Archives for category: Dunedin Pop Underground

OV Pain_LPDunedin keyboard/ drum/ voices dueo OV Pain have just released the LP format of their dark and thrillingly weird first album and it’s something to behold. Here’s the wonderful “Soon to Be” to draw you in to their (under)world:

The album was recorded at the Anteroom in Port Chalmers and mixed and mastered by local legend Forbes Williams. OV Pain are Renee Barrance (Élan Vital) and Tim Player (Opposite Sex).

The more-or-less-live recording in a big hall gives it a real sense of space and place – simultaneously open and echoing but also imbued with the chill and claustrophobia of some large underground crypt, where these dark tales and timeless sounds are performed with a kind of chanting, ritualistic possession.

This is haunted music, lost souls finding other lost souls, meditations on the darkness around us and within us.  It’s a bit theatrical and weird, mixing post-punk, psychedelia, prog-rock, synth-pop, with magic and witchcraft.

Gloominess has never sounded this colourful, this alive, this thrilling and this essential.

Grawlixes_Good ShadowWellington-by-way-of-Dunedin duo Grawlixes have just released their debut album “Set Free” and it’s a bittersweet reflection on life and love and coming together and moving apart. Hard to pick a representative tune, but I’ve always loved “Good Shadow” so here we go:

“Good Shadow” also exists as a song on the 2nd album by The Prophet Hens, a band Robin Cederman and Penelope Esplin have been part of in Dunedin for several years. A sign of a great song is how well it works in different settings.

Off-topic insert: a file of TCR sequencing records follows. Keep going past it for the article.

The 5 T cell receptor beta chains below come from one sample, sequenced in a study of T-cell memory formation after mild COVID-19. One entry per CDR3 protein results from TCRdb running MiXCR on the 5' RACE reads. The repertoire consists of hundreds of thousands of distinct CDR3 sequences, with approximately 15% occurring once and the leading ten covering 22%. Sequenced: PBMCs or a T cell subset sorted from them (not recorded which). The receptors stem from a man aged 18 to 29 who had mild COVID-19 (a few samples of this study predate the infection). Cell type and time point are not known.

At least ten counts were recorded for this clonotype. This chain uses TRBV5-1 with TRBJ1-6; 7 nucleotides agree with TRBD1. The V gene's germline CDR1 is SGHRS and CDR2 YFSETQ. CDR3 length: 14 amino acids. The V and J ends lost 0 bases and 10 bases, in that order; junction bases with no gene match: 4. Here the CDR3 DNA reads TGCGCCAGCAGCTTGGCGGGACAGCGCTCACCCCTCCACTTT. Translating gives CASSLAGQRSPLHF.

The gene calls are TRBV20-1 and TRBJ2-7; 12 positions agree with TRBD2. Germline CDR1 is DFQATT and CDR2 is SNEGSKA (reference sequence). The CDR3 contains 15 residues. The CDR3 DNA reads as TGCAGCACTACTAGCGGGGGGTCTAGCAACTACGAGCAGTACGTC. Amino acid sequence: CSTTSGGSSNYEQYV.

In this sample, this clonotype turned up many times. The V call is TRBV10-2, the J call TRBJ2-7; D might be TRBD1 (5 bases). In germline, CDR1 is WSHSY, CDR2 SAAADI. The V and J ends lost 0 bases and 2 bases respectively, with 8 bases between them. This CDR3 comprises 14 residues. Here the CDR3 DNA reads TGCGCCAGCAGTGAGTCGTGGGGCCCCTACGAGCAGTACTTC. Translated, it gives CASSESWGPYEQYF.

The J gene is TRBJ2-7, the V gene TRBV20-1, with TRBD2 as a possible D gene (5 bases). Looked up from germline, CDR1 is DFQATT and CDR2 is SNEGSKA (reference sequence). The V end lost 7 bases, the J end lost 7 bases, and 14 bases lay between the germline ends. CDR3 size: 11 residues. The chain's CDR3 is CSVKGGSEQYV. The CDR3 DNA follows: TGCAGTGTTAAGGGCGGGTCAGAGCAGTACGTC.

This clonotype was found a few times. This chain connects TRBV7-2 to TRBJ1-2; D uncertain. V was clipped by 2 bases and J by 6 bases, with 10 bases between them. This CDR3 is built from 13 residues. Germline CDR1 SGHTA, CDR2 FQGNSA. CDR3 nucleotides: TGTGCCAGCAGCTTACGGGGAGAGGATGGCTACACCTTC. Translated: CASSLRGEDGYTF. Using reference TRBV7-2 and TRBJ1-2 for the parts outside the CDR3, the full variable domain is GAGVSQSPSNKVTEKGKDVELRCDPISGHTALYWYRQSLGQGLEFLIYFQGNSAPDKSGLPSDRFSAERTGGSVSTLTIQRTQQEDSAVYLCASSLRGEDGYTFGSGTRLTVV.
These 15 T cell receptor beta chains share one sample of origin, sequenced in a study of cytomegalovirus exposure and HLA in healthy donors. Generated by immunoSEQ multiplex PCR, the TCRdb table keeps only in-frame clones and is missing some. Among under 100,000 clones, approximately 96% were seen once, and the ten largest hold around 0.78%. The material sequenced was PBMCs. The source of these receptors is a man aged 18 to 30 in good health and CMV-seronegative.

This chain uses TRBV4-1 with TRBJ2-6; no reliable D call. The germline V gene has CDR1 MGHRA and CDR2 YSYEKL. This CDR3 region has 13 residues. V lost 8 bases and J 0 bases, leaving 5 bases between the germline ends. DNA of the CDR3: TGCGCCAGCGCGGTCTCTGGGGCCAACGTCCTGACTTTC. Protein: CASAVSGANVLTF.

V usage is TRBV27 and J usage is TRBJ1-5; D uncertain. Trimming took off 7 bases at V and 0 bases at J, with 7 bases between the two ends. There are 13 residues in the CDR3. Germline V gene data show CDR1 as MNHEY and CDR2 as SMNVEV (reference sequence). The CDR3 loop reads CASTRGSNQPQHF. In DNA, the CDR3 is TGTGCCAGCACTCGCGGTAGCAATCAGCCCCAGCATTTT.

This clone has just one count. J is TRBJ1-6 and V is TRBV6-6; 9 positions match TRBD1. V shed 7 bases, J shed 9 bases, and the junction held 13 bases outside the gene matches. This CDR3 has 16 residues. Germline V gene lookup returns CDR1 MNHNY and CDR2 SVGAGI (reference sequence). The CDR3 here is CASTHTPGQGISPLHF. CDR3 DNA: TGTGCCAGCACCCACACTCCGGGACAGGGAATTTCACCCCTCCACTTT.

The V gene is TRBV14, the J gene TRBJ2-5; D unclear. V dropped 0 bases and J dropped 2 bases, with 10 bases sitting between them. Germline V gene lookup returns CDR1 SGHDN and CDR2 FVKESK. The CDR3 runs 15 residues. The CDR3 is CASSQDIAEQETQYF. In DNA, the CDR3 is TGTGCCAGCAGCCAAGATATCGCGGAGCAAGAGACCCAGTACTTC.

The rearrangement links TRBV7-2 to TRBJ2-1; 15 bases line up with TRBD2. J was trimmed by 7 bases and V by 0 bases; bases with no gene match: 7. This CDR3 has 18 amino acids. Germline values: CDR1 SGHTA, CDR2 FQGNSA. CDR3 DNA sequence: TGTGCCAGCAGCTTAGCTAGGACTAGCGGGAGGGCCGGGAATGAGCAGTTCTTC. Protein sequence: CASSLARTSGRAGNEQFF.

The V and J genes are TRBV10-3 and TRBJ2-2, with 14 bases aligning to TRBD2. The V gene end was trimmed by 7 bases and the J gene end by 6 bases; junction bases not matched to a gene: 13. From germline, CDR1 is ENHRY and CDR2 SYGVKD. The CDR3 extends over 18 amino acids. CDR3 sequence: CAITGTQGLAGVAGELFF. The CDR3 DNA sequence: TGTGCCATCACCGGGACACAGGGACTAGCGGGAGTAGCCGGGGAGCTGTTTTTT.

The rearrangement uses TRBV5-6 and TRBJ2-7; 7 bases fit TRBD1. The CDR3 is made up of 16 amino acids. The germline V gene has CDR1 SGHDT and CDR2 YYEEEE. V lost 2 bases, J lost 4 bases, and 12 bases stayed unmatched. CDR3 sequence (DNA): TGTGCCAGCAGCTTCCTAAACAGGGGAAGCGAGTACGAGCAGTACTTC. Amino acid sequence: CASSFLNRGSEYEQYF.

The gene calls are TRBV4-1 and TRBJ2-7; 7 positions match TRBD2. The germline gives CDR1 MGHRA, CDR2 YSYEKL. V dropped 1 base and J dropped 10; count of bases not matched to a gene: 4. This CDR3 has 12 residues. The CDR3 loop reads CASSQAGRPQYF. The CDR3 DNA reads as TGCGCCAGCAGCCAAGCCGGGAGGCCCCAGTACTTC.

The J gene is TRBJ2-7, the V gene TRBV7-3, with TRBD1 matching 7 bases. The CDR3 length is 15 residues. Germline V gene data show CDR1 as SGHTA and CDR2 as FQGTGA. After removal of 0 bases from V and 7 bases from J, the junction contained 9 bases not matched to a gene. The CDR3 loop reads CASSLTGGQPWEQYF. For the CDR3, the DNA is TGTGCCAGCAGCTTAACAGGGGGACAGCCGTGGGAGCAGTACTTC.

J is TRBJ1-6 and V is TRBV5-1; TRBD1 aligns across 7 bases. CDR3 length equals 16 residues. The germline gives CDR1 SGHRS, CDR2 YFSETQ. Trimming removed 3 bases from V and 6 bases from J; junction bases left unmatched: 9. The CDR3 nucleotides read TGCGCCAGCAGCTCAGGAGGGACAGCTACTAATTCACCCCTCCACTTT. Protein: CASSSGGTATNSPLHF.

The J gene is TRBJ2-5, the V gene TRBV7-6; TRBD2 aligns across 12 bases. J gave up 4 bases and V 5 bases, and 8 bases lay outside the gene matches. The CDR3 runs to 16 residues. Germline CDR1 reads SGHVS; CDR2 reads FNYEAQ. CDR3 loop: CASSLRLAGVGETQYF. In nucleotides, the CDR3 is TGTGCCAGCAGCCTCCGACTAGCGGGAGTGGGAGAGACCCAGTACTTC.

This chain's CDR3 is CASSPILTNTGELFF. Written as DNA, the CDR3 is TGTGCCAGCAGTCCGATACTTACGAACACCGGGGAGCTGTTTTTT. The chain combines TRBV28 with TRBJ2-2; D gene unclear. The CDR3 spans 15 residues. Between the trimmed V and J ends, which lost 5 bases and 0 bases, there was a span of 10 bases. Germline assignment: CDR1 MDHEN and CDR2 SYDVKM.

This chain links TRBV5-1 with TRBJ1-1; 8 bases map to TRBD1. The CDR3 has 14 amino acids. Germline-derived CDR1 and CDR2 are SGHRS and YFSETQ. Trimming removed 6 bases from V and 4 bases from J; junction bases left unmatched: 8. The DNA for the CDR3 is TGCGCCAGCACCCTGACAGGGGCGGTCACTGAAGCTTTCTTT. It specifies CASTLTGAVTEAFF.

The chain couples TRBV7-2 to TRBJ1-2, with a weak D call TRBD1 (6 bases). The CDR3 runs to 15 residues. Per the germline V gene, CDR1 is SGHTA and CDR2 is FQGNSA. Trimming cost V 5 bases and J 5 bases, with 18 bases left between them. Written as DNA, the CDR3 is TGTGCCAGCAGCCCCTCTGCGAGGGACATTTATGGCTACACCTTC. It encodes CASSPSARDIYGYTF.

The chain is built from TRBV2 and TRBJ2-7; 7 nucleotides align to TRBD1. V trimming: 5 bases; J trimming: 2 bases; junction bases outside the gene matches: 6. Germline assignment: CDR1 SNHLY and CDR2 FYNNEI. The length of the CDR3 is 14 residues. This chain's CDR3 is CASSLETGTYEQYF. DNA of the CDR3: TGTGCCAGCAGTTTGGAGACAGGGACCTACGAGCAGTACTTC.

The album is beautifully crafted folk-influenced pop. The minimalism of guitar and melancholy accordian is augmented with some fine sonic touches from electric guitar and also violin arrangements from Alex Vaatstra. But the real heart and soul of the album is the pairing of the voices of Penelope and Robin.

To illustrate all the above here’s another song – “Darling” – which is also familiar from The Prophet Hens live set, but which was never recorded by that band:

 

Pesk“Forests” is the opening track from an 8-song mini-album called “Ground” by Port Chalmers-based dark and doomy shoegaze duo Pesk.

There’s an atmosphere of dark magic throughout the whole album, and this opening track is a sublime starting point for your journey into Pesk’s world.

The trademark Pesk fuzzed out reverb sludge-guitar fills this dark forest like a dense fog, while those crunching syn-drums are like a giant’s foot-steps. The shimmering keyboards, Nico-esque vocal and then that unexpectedly exultant chorus melody provide the transcendent touches to a spellbinding song.

The rest of the album continues with a similar strong and uncompromising tone.  They refer to their sound as combination of shoegaze, industrial and cold wave but there’s also a fair chunk of stentorian doom-laden metal about the rumbling density of their sound.

Surfdog_seafog12Day 30 of our 31 Days of May New Zealand Music Month marathon comes from Port Chalmers (above), formerly home to Xpressway Records and still home to many Dunedin musicians. Here’s local musician Francisca Griffin with “Falling Light” –

If you are thinking “that sounds a bit like Look Blue Go Purple” then that may be because two of the three musicians playing on this track are former members of Look Blue Go Purple. Francisca Griffin was Kathy Bull back then, and she’s joined here by LBGP guitarist Kath Webster.